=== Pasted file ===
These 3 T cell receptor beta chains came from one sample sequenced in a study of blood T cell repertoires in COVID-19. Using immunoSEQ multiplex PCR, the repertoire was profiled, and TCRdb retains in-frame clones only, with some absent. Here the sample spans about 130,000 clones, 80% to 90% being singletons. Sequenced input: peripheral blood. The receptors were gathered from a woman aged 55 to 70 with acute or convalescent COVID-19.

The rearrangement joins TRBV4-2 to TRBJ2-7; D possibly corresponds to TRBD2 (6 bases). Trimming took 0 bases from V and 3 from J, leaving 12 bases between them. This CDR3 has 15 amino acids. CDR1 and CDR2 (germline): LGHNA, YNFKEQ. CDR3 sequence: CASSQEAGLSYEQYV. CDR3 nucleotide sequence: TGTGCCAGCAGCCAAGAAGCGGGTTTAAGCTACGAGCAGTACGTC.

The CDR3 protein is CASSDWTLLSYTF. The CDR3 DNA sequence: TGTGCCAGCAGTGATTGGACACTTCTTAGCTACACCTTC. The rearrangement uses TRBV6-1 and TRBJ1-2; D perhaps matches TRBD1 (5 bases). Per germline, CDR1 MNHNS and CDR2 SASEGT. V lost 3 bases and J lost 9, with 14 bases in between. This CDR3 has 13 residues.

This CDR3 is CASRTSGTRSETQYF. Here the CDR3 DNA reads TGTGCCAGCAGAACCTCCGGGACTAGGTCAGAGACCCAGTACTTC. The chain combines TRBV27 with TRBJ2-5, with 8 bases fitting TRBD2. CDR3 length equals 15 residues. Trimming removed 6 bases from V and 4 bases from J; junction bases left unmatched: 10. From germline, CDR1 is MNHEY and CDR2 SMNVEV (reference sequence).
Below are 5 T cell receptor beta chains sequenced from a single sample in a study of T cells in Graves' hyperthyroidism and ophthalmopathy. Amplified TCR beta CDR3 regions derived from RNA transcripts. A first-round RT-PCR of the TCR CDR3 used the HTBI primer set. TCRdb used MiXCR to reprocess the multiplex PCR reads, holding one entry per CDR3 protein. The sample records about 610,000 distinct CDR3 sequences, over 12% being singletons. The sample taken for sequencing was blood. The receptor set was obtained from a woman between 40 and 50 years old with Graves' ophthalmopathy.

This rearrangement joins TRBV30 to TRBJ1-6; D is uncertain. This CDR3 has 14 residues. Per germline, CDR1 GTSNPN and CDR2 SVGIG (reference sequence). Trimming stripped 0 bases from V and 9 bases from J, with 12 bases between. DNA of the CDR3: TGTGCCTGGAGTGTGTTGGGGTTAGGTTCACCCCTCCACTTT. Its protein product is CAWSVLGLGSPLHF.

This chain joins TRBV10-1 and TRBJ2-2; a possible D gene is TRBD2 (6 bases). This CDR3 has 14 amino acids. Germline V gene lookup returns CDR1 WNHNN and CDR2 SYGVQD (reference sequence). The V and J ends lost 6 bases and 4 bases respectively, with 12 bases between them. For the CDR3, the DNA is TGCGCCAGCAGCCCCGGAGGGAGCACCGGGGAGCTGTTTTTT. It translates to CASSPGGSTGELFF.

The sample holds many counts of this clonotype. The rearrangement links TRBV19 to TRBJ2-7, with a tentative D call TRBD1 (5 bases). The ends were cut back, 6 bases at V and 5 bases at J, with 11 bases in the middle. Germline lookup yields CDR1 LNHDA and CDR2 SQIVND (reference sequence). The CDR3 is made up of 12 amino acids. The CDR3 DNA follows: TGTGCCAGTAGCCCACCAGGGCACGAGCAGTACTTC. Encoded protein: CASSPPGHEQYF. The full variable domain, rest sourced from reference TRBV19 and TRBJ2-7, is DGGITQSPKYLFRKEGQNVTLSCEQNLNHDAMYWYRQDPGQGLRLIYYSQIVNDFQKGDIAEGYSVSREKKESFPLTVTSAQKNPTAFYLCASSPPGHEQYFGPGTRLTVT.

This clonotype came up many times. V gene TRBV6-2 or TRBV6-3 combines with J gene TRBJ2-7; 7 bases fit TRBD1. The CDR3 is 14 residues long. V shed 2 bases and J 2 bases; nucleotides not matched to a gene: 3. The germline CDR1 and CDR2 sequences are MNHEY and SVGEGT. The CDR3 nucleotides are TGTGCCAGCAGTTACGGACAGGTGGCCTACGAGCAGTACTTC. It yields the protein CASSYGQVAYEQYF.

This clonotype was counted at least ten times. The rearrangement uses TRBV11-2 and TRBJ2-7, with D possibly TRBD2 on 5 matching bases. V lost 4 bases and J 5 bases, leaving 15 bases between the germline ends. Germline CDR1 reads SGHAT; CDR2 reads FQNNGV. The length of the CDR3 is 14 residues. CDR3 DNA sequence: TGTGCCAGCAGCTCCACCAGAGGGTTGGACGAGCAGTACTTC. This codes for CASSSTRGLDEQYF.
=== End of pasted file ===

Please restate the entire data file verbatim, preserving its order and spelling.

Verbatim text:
These 3 T cell receptor beta chains came from one sample sequenced in a study of blood T cell repertoires in COVID-19. Using immunoSEQ multiplex PCR, the repertoire was profiled, and TCRdb retains in-frame clones only, with some absent. Here the sample spans about 130,000 clones, 80% to 90% being singletons. Sequenced input: peripheral blood. The receptors were gathered from a woman aged 55 to 70 with acute or convalescent COVID-19.

The rearrangement joins TRBV4-2 to TRBJ2-7; D possibly corresponds to TRBD2 (6 bases). Trimming took 0 bases from V and 3 from J, leaving 12 bases between them. This CDR3 has 15 amino acids. CDR1 and CDR2 (germline): LGHNA, YNFKEQ. CDR3 sequence: CASSQEAGLSYEQYV. CDR3 nucleotide sequence: TGTGCCAGCAGCCAAGAAGCGGGTTTAAGCTACGAGCAGTACGTC.

The CDR3 protein is CASSDWTLLSYTF. The CDR3 DNA sequence: TGTGCCAGCAGTGATTGGACACTTCTTAGCTACACCTTC. The rearrangement uses TRBV6-1 and TRBJ1-2; D perhaps matches TRBD1 (5 bases). Per germline, CDR1 MNHNS and CDR2 SASEGT. V lost 3 bases and J lost 9, with 14 bases in between. This CDR3 has 13 residues.

This CDR3 is CASRTSGTRSETQYF. Here the CDR3 DNA reads TGTGCCAGCAGAACCTCCGGGACTAGGTCAGAGACCCAGTACTTC. The chain combines TRBV27 with TRBJ2-5, with 8 bases fitting TRBD2. CDR3 length equals 15 residues. Trimming removed 6 bases from V and 4 bases from J; junction bases left unmatched: 10. From germline, CDR1 is MNHEY and CDR2 SMNVEV (reference sequence).
Below are 5 T cell receptor beta chains sequenced from a single sample in a study of T cells in Graves' hyperthyroidism and ophthalmopathy. Amplified TCR beta CDR3 regions derived from RNA transcripts. A first-round RT-PCR of the TCR CDR3 used the HTBI primer set. TCRdb used MiXCR to reprocess the multiplex PCR reads, holding one entry per CDR3 protein. The sample records about 610,000 distinct CDR3 sequences, over 12% being singletons. The sample taken for sequencing was blood. The receptor set was obtained from a woman between 40 and 50 years old with Graves' ophthalmopathy.

This rearrangement joins TRBV30 to TRBJ1-6; D is uncertain. This CDR3 has 14 residues. Per germline, CDR1 GTSNPN and CDR2 SVGIG (reference sequence). Trimming stripped 0 bases from V and 9 bases from J, with 12 bases between. DNA of the CDR3: TGTGCCTGGAGTGTGTTGGGGTTAGGTTCACCCCTCCACTTT. Its protein product is CAWSVLGLGSPLHF.

This chain joins TRBV10-1 and TRBJ2-2; a possible D gene is TRBD2 (6 bases). This CDR3 has 14 amino acids. Germline V gene lookup returns CDR1 WNHNN and CDR2 SYGVQD (reference sequence). The V and J ends lost 6 bases and 4 bases respectively, with 12 bases between them. For the CDR3, the DNA is TGCGCCAGCAGCCCCGGAGGGAGCACCGGGGAGCTGTTTTTT. It translates to CASSPGGSTGELFF.

The sample holds many counts of this clonotype. The rearrangement links TRBV19 to TRBJ2-7, with a tentative D call TRBD1 (5 bases). The ends were cut back, 6 bases at V and 5 bases at J, with 11 bases in the middle. Germline lookup yields CDR1 LNHDA and CDR2 SQIVND (reference sequence). The CDR3 is made up of 12 amino acids. The CDR3 DNA follows: TGTGCCAGTAGCCCACCAGGGCACGAGCAGTACTTC. Encoded protein: CASSPPGHEQYF. The full variable domain, rest sourced from reference TRBV19 and TRBJ2-7, is DGGITQSPKYLFRKEGQNVTLSCEQNLNHDAMYWYRQDPGQGLRLIYYSQIVNDFQKGDIAEGYSVSREKKESFPLTVTSAQKNPTAFYLCASSPPGHEQYFGPGTRLTVT.

This clonotype came up many times. V gene TRBV6-2 or TRBV6-3 combines with J gene TRBJ2-7; 7 bases fit TRBD1. The CDR3 is 14 residues long. V shed 2 bases and J 2 bases; nucleotides not matched to a gene: 3. The germline CDR1 and CDR2 sequences are MNHEY and SVGEGT. The CDR3 nucleotides are TGTGCCAGCAGTTACGGACAGGTGGCCTACGAGCAGTACTTC. It yields the protein CASSYGQVAYEQYF.

This clonotype was counted at least ten times. The rearrangement uses TRBV11-2 and TRBJ2-7, with D possibly TRBD2 on 5 matching bases. V lost 4 bases and J 5 bases, leaving 15 bases between the germline ends. Germline CDR1 reads SGHAT; CDR2 reads FQNNGV. The length of the CDR3 is 14 residues. CDR3 DNA sequence: TGTGCCAGCAGCTCCACCAGAGGGTTGGACGAGCAGTACTTC. This codes for CASSSTRGLDEQYF.